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Massachusetts is one of two states that still require "approval in advance" before a family may educate a child at home. Each year, the Home School Legal Defense Association serves a long list of families who start homeschooling before their district has voted to "approve" their program. Sometimes this results in Child Protective Services investigations, but these are normally cleared up quite quickly. As soon as the school "approves" the homeschool, there should be no more reason to suspect neglect.
Last year, HSLDA successfully reversed one educational neglect finding, even though it took two years of waiting to have the "Fair Hearing" to reconsider the matter. The Springfield branch of the Department of Social Services ruled within 48 hours that an approved homeschool could not be guilty of "educational neglect" even though the family started teaching before the school granted final approval.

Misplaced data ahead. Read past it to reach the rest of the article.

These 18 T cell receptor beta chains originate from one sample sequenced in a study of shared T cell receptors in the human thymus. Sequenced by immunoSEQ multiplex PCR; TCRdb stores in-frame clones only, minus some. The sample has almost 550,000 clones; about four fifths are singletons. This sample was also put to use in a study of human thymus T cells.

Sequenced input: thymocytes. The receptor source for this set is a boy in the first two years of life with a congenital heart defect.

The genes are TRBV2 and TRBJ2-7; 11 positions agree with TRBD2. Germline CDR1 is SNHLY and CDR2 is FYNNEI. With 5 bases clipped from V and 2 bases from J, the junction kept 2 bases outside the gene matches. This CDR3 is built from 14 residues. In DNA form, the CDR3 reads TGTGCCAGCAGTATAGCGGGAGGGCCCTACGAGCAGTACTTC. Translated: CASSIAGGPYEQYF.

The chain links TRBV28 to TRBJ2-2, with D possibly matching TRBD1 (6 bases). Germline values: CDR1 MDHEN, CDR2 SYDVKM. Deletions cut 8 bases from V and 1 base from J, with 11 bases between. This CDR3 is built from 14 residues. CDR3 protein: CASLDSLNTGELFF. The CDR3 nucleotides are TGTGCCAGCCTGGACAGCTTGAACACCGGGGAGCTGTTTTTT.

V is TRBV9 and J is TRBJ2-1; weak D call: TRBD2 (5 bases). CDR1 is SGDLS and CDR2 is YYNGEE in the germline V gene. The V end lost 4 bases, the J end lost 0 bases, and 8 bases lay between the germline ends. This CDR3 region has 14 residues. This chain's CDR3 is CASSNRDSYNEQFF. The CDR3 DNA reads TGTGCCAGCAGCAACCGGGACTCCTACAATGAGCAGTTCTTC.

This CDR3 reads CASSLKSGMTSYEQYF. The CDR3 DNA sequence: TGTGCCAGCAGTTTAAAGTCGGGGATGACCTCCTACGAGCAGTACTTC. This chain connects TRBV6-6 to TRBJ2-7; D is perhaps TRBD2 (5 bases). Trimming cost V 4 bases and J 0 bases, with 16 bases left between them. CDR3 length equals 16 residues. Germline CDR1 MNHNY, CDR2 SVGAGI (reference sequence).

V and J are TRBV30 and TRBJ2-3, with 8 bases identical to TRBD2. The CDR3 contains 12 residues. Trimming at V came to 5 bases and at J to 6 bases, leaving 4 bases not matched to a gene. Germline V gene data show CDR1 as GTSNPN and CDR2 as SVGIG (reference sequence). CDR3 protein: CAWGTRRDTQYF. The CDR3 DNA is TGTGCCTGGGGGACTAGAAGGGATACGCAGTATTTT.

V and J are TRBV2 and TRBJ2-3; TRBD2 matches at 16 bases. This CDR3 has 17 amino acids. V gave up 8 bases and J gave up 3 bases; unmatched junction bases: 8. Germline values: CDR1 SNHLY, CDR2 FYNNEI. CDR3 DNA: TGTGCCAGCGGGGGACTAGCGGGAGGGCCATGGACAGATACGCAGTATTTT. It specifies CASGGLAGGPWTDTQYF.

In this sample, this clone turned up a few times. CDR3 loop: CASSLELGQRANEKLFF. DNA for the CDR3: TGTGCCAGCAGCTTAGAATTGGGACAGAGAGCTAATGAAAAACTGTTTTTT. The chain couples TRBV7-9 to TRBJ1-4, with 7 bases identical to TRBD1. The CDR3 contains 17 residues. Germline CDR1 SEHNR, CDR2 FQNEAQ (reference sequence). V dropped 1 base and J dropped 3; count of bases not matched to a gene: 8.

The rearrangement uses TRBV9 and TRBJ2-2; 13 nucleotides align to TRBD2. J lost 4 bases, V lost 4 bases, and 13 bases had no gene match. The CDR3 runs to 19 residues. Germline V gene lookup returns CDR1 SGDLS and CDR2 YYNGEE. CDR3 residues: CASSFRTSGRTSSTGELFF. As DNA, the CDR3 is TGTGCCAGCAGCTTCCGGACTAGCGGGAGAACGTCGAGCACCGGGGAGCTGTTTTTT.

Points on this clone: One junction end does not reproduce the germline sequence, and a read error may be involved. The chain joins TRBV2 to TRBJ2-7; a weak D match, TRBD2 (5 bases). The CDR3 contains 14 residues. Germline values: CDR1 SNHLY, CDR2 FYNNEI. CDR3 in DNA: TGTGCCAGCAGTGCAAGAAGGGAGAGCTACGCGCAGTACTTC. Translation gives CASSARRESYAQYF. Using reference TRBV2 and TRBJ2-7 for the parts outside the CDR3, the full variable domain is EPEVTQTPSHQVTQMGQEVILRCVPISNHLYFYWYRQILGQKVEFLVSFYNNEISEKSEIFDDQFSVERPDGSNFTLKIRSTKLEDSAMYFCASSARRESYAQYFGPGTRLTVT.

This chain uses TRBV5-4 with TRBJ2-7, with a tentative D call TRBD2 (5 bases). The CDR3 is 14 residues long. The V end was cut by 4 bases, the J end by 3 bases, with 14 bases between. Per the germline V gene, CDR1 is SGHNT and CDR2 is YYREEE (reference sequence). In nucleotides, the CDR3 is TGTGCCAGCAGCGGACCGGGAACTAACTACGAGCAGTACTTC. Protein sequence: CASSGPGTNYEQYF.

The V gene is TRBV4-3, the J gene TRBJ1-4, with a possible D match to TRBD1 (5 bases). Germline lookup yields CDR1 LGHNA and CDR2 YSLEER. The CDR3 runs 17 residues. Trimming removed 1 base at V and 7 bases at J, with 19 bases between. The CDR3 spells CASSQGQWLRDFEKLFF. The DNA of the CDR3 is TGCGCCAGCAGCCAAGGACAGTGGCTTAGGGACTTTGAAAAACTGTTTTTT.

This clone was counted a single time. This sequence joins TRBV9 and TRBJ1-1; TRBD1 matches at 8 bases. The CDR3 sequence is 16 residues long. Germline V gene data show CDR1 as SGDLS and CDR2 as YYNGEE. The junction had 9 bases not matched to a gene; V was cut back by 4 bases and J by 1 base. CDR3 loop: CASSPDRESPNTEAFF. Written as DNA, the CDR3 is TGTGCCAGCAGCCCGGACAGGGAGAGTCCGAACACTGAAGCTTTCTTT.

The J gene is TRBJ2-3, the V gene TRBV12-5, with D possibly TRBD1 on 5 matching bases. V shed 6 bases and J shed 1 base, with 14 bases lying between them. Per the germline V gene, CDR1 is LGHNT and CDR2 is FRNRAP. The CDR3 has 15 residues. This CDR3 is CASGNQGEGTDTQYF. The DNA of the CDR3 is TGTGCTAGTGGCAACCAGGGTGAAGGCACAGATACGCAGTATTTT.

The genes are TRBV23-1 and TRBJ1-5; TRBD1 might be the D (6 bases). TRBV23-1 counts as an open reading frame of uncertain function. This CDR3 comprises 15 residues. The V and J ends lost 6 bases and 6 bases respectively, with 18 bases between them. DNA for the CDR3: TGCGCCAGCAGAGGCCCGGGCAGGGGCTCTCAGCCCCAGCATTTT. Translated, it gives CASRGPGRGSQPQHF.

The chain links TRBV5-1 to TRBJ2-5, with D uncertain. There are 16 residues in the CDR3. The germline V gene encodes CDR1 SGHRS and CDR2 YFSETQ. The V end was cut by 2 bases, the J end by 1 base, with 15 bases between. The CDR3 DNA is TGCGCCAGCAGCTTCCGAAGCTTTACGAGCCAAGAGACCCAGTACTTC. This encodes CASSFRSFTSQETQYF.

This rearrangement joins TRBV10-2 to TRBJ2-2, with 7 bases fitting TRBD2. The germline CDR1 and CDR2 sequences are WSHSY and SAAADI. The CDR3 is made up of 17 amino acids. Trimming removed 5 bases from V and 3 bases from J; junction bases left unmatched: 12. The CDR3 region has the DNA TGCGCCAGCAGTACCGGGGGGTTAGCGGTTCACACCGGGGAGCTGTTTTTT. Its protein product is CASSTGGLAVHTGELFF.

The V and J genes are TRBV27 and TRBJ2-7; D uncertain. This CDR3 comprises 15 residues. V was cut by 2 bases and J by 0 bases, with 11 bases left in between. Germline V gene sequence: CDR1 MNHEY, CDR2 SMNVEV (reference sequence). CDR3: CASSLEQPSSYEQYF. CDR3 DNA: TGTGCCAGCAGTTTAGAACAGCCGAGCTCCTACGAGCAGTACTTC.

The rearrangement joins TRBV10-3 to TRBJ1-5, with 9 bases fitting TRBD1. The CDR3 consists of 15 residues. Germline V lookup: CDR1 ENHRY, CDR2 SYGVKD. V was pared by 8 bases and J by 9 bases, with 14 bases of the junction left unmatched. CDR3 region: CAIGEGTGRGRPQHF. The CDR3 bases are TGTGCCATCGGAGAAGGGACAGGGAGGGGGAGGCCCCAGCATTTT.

Now Cambridge has its own test case. The Monahan family (not their real name) was reported for educational neglect just days before their program was approved, but despite the official paperwork from the school, the Department of Social Services insists that the family must comply with home visits. HSLDA has taken a strong position against any such unlawful demands, and will be assisting this family with their "Fair Hearing" request.